I have split this into two as the two elements address different, but related things. Firstly, your people need to be able to perform. This goes without saying but what is not said is that their inability to perform is your responsibility. You need to make sure they have everything they need in order to excel at their role, whether that’s tools, services, support or, in this case, knowledge and learning. If they do not have these things, it is your responsibility to correct it. Now, I’m not suggesting that you need to train everyone within your team or organisation, but you do need to ensure that you hire the right people, put systems and processes in place so that new people can be brought into the team or organisation and given the full context of what you are trying to achieve (goals and values), trained and developed to do their role if they do not already have those skills, and continually pushed to excel through further learning and development throughout their time with you. There are no excuses here for you to not accept responsibility. Are people not good enough? It’s your responsibility to hire the right people who can perform or have the capacity to perform after training. If they aren’t, it’s your responsibility to your organisation and the other people you support to move that person on or get them the help they need. Is training not good enough? That’s on you. You need to know what each person needs to get the job done and put the proper procedures in place to ensure they get it. No budget? It’s your responsibility to secure budget to ensure your people have the right support or find another way to train people with limited resources. No-one said management was easy.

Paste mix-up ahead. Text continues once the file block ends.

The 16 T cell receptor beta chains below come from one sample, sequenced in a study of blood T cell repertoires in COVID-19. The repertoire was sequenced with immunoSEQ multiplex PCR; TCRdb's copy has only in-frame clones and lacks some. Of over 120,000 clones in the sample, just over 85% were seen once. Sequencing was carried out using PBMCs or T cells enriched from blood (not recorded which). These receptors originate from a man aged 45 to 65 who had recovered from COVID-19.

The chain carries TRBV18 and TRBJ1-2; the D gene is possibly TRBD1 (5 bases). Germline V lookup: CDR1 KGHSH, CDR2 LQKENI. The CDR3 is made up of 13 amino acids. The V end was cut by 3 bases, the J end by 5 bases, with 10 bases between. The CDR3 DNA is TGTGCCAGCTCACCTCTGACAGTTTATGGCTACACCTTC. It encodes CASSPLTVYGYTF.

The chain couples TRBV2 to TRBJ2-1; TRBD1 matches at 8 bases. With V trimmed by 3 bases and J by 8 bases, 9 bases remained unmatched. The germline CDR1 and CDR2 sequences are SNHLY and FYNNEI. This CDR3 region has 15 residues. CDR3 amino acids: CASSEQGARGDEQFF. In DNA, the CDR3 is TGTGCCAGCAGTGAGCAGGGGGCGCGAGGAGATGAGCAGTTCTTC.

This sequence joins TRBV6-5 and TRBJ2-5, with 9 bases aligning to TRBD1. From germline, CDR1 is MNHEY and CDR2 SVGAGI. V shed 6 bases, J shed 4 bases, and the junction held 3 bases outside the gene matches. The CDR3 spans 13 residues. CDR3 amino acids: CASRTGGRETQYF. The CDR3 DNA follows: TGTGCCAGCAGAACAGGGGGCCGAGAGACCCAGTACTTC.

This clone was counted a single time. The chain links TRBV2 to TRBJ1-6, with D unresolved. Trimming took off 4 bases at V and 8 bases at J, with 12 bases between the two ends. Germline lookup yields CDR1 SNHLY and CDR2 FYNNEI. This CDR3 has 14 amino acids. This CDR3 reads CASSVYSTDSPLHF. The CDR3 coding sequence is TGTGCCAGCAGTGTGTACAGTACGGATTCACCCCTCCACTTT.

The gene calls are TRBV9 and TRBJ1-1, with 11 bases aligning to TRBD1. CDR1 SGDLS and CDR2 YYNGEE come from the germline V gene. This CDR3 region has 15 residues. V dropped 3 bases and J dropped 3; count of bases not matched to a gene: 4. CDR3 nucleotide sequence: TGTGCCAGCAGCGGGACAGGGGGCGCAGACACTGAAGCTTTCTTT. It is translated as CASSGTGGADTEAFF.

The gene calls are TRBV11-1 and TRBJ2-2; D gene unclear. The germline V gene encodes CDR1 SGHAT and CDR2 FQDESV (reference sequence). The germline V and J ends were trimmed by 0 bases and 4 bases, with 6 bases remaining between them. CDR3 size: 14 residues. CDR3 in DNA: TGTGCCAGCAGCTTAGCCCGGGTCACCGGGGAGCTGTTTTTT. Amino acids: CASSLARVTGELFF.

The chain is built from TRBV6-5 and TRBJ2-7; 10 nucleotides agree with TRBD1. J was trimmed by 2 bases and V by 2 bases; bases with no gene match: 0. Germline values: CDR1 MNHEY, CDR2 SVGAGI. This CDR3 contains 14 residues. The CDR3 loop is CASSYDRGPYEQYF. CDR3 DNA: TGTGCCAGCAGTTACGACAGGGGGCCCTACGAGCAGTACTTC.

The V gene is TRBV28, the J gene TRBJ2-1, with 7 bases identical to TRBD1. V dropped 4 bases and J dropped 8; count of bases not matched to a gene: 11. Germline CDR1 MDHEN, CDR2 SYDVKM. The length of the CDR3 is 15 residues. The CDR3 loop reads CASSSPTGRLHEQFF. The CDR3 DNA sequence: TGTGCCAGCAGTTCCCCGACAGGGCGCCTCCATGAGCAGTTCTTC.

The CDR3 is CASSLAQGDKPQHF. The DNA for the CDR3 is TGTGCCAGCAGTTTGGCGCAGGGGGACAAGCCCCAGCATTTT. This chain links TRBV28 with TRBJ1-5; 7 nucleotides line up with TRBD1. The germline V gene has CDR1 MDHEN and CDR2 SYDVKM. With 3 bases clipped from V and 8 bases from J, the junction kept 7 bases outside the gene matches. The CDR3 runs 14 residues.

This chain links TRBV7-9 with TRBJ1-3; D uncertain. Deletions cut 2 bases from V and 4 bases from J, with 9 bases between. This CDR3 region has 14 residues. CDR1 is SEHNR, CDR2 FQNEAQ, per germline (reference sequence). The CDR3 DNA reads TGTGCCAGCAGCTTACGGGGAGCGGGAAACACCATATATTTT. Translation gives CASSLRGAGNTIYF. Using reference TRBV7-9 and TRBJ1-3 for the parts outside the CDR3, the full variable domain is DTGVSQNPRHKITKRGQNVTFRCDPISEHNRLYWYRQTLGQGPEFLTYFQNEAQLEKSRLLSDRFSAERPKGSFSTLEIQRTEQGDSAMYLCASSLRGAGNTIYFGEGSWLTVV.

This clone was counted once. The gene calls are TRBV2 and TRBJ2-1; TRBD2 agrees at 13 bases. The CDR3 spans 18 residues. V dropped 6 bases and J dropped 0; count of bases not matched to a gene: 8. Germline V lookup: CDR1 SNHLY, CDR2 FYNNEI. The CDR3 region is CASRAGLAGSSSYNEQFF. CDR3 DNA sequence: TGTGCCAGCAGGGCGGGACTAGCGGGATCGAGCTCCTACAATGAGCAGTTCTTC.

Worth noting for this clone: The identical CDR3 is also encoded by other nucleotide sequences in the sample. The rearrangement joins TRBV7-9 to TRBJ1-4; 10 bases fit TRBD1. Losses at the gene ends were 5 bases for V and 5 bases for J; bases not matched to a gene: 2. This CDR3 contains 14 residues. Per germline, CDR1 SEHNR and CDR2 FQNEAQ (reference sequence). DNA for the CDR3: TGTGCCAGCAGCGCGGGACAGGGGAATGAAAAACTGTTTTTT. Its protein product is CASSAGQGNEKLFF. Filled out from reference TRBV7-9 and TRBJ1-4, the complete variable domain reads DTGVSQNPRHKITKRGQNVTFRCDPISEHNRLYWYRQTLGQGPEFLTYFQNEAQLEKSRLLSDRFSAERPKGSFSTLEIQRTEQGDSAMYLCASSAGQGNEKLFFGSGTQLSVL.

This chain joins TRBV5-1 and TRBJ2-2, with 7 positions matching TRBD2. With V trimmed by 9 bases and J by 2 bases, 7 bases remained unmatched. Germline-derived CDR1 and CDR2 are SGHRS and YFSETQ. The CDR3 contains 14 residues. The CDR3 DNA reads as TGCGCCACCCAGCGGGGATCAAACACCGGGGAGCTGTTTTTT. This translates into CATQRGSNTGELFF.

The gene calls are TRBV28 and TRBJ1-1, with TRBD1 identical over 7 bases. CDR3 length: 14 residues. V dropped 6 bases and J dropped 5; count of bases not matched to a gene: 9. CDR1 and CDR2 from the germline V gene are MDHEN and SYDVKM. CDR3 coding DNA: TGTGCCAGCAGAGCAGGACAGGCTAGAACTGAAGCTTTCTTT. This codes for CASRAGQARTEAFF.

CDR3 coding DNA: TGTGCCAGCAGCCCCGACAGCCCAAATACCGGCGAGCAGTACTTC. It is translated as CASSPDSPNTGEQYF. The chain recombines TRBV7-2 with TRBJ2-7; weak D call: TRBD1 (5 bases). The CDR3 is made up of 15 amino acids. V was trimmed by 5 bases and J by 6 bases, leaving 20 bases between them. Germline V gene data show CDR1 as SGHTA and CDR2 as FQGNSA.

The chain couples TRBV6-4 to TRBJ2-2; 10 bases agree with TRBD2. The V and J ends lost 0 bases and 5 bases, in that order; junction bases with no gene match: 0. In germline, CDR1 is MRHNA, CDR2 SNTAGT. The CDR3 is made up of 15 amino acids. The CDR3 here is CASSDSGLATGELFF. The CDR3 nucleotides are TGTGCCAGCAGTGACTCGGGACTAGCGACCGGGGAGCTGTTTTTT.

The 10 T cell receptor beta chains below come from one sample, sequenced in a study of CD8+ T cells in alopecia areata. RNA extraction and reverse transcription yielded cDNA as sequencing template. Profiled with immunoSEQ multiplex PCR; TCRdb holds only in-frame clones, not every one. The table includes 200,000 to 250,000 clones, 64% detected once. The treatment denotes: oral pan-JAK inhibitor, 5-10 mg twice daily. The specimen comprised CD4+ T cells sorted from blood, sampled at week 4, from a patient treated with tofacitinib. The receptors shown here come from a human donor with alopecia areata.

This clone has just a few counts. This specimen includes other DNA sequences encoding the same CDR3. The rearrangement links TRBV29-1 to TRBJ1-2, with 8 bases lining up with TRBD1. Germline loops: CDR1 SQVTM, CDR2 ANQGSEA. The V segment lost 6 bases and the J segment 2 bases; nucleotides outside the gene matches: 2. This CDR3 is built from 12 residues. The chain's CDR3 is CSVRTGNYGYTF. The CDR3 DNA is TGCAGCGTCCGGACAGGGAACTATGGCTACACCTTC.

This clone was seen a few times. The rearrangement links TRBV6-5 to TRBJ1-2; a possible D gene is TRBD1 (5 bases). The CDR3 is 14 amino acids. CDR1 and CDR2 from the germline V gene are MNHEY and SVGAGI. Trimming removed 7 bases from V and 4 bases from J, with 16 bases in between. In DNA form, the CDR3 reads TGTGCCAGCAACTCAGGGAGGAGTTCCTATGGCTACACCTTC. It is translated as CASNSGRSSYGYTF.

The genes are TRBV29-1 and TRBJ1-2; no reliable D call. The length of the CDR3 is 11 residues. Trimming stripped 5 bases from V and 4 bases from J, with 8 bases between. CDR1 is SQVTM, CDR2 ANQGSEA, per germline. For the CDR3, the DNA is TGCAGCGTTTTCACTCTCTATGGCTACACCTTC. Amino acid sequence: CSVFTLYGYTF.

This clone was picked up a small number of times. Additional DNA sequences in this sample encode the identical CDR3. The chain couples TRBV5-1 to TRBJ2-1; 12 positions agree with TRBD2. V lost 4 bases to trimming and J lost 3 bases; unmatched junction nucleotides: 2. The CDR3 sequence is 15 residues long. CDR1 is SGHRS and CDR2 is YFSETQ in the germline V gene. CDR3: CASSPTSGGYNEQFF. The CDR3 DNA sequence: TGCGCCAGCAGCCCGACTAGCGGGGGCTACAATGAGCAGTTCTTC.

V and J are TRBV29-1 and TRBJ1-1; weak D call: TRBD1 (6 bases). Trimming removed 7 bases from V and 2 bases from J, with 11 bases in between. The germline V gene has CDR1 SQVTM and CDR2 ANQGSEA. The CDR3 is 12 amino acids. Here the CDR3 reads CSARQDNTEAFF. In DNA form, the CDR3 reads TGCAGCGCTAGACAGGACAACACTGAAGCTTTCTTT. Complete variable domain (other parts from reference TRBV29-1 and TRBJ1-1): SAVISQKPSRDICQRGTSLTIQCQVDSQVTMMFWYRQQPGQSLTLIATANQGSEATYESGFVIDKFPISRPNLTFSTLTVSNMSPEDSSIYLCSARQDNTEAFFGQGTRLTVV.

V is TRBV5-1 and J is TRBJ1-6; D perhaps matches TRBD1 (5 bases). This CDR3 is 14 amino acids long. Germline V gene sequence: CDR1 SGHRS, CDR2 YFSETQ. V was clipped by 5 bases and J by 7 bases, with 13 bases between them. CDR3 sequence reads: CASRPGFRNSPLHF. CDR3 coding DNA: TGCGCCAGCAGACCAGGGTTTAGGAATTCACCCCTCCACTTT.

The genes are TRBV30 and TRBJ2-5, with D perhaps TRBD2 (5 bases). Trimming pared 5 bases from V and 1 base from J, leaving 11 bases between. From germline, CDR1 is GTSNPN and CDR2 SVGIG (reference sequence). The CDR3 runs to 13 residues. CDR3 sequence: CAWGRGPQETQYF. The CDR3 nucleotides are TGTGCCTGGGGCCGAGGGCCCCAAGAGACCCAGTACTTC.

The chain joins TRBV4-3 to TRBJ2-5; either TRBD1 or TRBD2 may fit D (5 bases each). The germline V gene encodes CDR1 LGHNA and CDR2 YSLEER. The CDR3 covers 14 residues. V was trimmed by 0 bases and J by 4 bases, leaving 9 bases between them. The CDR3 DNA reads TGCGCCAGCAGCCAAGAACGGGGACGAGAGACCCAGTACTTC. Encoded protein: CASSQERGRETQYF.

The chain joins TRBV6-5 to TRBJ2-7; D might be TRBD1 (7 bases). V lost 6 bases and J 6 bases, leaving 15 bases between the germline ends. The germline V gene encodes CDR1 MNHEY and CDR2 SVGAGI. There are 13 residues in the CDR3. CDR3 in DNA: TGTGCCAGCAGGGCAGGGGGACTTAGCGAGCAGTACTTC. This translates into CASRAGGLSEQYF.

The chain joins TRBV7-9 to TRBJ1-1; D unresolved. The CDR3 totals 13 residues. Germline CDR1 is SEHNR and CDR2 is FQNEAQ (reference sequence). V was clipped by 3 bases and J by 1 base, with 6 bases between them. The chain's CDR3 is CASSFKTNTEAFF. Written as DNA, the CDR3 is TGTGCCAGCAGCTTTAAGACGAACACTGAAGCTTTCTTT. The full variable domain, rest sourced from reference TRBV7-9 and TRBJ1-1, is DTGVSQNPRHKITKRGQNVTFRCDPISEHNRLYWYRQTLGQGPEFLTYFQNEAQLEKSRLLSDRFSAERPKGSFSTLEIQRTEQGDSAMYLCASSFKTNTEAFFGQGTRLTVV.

The Training and Development They Need to Respond to Change